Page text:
As the Middle East is now trying to make their economies more diverse, Saudi Arabia has recently shown its interest to attract 1.6 trillion riyals (nearly $429 billion) in private sector investment over the next 10 years for a landmark infrastructure and industrial program as part of its economic diversification campaign, Energy Minister Khalid al-Falih declared Saturday.
As per the Minister they would channel investments through the National Industrial Development and Logistics Program, which was established under Saudi Crown Prince Mohammed bin Salman’s Vision 2030 program. And the program aims at diversifying the kingdom’s economy away from oil reliance and creating private sector jobs for Saudi nationals.
A more detailed announcement of the proposed investment would come on Monday. And the complete report will reveal projects worth 70 billion riyals in the energy, mining, industry and logistics sectors. He termed the plans as “ready for negotiations” and added that $50 billion in further projects related to the military, chemicals and small businesses would be announced at a later, though he did not specify any dates for the same.
The country’s transport minister said the program also would include 60 logistics initiatives including five new airports and 200 kilometers (124 miles) of railroads.
“It is quite ambitious, but it is over 10 years, so we have the time to do it,” al-Falih told a media conference.
He also added that the Government is aiming for both domestic and international investment. And he also said he expected a “huge contribution” from the private sector internationally but that authorities “would leave the bigger share for the Saudi private sector.”
It is for the first time in a decade in 2017 Saudi Arabia’s economy shrank as headwinds created problems for the private sector.
Businesses in Saud Arabia have struggled to deal with higher electricity and fuel prices and a 5 percent value-added tax (VAT) introduced at the start of the year. Unemployment also was hovering just over 12 percent last year, which was at its highest in the previous decade.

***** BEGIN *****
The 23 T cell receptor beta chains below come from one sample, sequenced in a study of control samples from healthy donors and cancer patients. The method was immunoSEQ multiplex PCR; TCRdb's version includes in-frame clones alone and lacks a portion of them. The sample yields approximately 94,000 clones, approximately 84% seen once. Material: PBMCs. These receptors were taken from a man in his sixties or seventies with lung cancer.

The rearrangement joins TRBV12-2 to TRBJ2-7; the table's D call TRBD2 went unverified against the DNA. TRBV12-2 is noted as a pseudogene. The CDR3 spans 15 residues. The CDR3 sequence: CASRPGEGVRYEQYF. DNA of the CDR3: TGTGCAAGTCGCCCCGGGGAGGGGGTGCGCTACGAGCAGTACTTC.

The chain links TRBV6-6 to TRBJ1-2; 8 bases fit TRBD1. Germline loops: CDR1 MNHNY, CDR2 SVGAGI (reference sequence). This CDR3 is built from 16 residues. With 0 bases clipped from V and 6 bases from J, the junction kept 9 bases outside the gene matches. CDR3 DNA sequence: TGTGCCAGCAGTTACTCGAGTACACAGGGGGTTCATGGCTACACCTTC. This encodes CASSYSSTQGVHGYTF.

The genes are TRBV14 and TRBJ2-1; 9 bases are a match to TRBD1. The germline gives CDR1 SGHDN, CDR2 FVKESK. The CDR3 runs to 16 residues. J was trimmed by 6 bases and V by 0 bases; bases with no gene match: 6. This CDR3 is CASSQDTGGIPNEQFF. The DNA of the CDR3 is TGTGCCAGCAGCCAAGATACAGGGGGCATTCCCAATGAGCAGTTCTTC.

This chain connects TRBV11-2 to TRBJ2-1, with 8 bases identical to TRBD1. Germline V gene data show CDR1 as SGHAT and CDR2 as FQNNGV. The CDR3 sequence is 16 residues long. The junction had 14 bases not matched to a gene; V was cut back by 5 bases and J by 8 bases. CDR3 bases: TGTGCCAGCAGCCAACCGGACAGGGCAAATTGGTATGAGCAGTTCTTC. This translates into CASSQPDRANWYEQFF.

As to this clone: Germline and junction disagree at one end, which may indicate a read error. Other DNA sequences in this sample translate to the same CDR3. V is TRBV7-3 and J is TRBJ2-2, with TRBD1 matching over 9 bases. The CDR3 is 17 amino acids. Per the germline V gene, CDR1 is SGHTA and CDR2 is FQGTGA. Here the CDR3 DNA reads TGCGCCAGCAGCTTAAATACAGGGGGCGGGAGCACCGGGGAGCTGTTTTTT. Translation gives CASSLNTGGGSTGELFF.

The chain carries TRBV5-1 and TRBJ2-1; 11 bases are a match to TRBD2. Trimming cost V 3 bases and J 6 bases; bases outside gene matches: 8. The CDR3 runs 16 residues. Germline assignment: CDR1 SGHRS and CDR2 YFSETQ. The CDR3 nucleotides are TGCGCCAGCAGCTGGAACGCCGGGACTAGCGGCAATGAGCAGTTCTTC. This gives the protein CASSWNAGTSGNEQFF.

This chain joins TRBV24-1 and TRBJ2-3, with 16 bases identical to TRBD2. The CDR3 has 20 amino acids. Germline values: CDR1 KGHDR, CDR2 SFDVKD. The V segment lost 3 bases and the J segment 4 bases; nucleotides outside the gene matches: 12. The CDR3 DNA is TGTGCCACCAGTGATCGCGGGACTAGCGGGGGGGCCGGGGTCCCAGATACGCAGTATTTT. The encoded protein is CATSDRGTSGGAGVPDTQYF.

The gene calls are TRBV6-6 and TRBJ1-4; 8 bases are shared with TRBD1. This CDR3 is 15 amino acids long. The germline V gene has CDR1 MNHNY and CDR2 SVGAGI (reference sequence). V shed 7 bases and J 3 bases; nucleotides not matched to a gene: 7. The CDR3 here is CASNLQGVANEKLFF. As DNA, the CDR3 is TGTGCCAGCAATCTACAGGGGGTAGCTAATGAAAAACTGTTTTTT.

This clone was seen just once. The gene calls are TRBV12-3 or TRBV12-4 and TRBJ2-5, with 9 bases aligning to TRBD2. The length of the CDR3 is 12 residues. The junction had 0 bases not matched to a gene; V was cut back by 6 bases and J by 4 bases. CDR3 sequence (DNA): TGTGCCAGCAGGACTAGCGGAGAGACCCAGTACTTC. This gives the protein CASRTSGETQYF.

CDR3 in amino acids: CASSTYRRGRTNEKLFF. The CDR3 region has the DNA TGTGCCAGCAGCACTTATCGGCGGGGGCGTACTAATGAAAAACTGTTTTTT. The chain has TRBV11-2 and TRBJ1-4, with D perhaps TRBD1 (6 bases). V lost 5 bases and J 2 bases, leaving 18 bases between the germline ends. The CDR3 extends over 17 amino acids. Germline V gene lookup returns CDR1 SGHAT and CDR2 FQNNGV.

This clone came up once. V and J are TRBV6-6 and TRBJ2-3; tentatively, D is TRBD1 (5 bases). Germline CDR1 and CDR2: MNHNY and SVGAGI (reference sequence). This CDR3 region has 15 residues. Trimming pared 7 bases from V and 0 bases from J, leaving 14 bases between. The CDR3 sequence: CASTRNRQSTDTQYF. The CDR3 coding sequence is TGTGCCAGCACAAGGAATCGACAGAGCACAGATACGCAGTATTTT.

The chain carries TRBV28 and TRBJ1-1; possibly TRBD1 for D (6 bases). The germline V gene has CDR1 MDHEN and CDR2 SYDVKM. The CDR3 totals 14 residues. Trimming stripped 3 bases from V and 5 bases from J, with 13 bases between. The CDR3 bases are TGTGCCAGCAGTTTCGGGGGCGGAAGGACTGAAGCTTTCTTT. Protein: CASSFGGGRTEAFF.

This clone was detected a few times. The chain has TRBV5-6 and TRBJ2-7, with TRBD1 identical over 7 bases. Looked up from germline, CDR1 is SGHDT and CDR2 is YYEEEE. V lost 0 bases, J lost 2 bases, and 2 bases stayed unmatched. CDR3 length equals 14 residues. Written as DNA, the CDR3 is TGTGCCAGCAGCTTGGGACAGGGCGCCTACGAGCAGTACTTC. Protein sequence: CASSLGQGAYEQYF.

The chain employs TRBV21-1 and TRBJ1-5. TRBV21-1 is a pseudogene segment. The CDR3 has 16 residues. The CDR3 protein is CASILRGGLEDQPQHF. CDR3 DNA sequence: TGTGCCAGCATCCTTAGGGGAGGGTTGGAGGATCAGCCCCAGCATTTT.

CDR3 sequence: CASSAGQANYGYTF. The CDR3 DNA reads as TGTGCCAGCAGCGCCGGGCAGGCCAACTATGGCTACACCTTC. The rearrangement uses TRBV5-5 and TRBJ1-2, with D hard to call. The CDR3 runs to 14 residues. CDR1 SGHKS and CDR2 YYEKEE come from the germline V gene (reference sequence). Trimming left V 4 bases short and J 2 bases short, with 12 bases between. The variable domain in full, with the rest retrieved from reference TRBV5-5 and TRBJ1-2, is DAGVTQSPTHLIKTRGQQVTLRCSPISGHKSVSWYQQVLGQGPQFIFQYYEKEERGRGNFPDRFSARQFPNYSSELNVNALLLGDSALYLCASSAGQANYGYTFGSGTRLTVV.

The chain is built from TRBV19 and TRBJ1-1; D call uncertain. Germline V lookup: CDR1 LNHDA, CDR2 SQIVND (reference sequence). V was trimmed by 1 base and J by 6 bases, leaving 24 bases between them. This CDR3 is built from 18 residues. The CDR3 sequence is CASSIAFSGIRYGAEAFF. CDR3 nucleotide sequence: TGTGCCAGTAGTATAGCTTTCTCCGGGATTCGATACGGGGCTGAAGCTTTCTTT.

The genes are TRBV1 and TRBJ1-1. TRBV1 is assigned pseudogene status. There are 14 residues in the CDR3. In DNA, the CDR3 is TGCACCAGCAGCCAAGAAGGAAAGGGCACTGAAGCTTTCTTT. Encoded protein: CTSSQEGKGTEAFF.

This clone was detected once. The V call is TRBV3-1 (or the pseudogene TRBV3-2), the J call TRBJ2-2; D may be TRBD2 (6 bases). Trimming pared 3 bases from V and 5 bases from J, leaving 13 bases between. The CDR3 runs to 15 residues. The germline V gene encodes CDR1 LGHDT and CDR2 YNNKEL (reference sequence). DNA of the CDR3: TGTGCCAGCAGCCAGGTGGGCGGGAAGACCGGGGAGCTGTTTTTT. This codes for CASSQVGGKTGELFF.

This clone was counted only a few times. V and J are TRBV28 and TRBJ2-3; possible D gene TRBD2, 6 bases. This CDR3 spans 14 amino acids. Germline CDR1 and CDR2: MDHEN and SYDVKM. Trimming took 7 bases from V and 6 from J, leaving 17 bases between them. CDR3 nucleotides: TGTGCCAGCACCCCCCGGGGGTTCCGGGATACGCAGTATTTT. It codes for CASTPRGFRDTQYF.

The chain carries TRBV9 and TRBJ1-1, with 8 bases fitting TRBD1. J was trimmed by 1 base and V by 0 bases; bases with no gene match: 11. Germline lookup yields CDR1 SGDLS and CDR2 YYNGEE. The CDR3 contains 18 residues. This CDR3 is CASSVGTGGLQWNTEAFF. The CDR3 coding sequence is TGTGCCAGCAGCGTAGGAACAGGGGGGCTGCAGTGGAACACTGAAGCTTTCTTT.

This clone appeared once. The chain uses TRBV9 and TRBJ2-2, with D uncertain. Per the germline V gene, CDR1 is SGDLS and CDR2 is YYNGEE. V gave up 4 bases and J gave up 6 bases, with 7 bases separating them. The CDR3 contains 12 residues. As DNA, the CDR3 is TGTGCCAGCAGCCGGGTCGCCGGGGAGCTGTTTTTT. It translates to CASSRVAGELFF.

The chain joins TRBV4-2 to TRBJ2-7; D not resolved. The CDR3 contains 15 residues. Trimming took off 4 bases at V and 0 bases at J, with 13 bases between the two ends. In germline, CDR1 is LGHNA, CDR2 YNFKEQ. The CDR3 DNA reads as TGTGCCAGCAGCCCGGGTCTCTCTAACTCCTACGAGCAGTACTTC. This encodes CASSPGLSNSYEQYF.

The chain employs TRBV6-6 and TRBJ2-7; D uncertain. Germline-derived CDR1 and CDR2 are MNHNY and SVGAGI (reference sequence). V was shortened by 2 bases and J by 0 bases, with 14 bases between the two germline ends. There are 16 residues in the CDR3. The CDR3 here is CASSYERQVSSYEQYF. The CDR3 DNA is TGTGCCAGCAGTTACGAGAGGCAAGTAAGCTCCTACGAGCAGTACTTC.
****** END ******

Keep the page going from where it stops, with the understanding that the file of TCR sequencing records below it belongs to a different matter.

And Saudi Arabia’s budget for 2019 will be the largest ever as the Government aims to increase spending to boost growth amid lower oil prices.
“Although there may be some global headwinds that are affecting some investor appetite, I’m confident with the right structure that we have, regarding launching these new programs, that foreign and local investors will be coming into these programs,” Saudi Transport Minister Nabil Al-Amoudi told CNBC on Monday.
“The kingdom has been open for business throughout its history, and we continue to be open. The kingdom is here for the long-term (and) investors who look at the long-term will find good opportunities,” he added.
Low Oil Price-
It is believed that Foreign Direct Investment will play an essential role in realizing the crown prince’s Vision 2030 ambitions. But, FDI in Saudi Arabia is falling since 2008. In 2008, Saudi Arabia saw a high FDI of $39.5 billion, and in 2017 it was mere $1.4 billion, according to a report by UN.
There are multiple challenges like skills shortages and lower oil prices, as well as growing international concern over the unpredictability and repressive tactics of the kingdom’s mighty young crown prince, Mohammed bin Salman.
Numerous international investors — including BlackRock’s Larry Fink and the Blackstone Group’s Stephen Schwarzman, among others remain optimistic to the Kingdom’s growth and believe it has enormous potential owing to its booming youth population and access to a massive regional market, numerous international investors.
When asked about the lower oil prices’ effect on the plan of investment, Al-Amoudi replied: “Not in the short-term, no.”
He said, “I think it obviously puts constraints on the budget, but that never means we are going to be expanding as much as we can, even in a low oil price environment, we still see that we can do a lot with what we have.”